- Two more cases of Zika virus were confirmed by the Department of Health (DOH)
- According to Health Secretary Paulyn Jean Rosell-Ubial, the patients are in Mandaluyong City and Makati City
- 15 cases in the country were previously reported, making the total number of 17 confirmed patients
Two cases of the feared Zika virus in Makati and Mandaluyong have been confirmed by the Department of Health (DOH) on Friday, Oct. 14.
According to Health Secretary Paulyn Jean Rosell-Ubial, the two new cases is a 27 year old female from Mandaluyong City and a male aged 42 from Makati City. The female patient, however, is not bearing a child. Both patients were reported to have shown symptoms of the virus including rashes, fever, and conjunctivitis or red eyes.
The previously confirmed patients in the country, which was then 15 in number, were not hospitalized and have already recovered according to Ubial. She added that the cases were all transmitted locally.
With 17 as the current total number of Zika virus cases, the World Health Organization (WHO) said that there would be a possible "endemicity of this virus in the Western Pacific regions” during its regional meeting with DOH.
Ubial said: “It is different from the virus that was discovered in South Africa, African region, as well as South America. It is presumed to be endemic in the Western Pacific region.”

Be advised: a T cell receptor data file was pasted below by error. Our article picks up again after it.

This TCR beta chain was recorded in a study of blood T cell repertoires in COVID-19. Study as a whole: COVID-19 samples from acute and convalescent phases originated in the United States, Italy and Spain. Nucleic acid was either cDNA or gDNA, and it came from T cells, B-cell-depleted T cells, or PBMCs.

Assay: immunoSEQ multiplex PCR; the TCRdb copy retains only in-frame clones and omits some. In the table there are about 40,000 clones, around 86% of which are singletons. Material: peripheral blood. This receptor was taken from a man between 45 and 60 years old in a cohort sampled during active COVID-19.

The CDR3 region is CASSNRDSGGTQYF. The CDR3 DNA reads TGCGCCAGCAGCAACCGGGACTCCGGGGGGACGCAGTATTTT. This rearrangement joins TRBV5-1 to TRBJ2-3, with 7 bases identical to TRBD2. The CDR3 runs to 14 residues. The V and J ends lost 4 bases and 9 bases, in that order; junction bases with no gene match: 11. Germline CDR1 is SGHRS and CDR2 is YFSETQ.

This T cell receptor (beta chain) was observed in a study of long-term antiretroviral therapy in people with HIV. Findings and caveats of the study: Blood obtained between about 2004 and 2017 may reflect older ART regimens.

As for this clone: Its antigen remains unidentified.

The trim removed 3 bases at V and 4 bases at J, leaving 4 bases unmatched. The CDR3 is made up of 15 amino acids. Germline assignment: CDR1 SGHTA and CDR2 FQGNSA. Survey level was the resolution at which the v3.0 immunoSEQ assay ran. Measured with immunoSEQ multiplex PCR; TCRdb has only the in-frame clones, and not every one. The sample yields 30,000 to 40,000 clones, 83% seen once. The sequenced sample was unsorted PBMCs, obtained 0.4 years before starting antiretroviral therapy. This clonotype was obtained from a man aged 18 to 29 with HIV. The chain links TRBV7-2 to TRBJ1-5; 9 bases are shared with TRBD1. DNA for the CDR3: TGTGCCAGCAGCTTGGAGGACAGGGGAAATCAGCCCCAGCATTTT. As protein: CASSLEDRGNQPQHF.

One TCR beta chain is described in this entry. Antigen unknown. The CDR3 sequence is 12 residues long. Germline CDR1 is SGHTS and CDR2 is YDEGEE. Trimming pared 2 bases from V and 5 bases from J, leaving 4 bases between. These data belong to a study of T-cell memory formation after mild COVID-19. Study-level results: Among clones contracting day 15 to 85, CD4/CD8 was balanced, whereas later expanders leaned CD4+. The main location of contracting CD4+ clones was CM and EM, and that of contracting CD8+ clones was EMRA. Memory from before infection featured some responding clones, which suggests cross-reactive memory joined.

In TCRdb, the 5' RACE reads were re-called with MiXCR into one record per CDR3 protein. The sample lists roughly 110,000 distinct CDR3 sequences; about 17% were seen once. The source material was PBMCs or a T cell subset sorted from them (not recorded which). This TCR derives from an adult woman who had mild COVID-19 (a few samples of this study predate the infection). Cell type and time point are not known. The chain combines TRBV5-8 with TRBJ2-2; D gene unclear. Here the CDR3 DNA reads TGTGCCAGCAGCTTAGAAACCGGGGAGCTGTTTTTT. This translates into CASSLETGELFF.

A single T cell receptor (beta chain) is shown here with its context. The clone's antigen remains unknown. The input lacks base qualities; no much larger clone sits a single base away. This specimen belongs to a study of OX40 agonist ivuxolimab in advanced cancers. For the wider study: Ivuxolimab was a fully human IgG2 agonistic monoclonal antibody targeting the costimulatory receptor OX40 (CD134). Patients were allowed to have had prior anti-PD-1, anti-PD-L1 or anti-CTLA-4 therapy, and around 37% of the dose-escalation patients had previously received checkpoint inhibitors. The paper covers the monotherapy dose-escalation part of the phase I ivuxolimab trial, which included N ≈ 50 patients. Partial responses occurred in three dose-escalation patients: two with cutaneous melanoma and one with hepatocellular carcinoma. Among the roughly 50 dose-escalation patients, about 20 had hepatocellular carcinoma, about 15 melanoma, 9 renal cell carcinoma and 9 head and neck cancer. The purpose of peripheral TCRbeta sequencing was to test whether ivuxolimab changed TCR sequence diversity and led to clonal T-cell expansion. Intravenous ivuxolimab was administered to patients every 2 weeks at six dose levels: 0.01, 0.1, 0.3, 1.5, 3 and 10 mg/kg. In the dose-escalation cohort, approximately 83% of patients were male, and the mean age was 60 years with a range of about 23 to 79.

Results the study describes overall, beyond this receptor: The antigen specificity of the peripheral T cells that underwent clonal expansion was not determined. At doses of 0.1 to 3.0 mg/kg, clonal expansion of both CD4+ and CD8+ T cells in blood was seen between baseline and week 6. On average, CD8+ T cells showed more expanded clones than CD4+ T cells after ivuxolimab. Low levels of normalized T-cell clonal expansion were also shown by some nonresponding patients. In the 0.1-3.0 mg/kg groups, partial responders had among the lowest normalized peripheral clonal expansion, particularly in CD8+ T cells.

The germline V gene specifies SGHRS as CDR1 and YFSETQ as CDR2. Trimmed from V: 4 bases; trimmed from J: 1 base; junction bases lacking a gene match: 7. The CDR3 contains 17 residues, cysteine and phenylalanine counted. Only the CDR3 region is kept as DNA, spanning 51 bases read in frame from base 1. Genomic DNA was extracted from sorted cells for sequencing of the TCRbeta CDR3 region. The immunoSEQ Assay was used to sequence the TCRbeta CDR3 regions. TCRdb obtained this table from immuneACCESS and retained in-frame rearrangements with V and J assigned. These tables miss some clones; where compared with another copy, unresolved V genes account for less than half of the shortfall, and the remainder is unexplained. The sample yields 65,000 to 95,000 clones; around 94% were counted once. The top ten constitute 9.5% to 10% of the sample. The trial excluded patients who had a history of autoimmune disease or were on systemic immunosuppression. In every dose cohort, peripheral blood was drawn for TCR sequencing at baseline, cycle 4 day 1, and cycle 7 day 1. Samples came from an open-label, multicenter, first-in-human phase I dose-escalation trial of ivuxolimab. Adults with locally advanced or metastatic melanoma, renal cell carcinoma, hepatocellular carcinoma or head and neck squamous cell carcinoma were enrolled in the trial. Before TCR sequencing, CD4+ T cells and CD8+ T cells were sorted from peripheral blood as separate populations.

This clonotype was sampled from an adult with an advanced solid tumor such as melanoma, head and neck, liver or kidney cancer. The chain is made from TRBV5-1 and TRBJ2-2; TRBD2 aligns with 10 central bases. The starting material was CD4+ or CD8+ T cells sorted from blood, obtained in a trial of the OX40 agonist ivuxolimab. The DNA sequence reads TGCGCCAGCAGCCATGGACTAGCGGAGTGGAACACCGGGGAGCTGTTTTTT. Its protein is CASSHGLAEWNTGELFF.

Apart from the two recent cases, 12 patients are in Ilioilo, one patient are each in Muntinlupa, Cebu, and Antipolo.
The Zika virus is transmitted by the Aedes aegypti mosquito causing birth defects to babies, making their heads smaller than the normal size.
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According to DOH, it is possible hat the strain has already been present in the country even before the reported outbreaks in Singapore and South America.
“We’re still trying to confirm that this particular virus was already circulating in the Philippines, but we have not tested for it before. It was only tested when the outbreak in Africa and South America just reported globally, so we started testing for Zika,” Ubial said.
Aedes aegypti is also the man vector for prevalent viruses in the Philippines such as dengue, and chikungunya.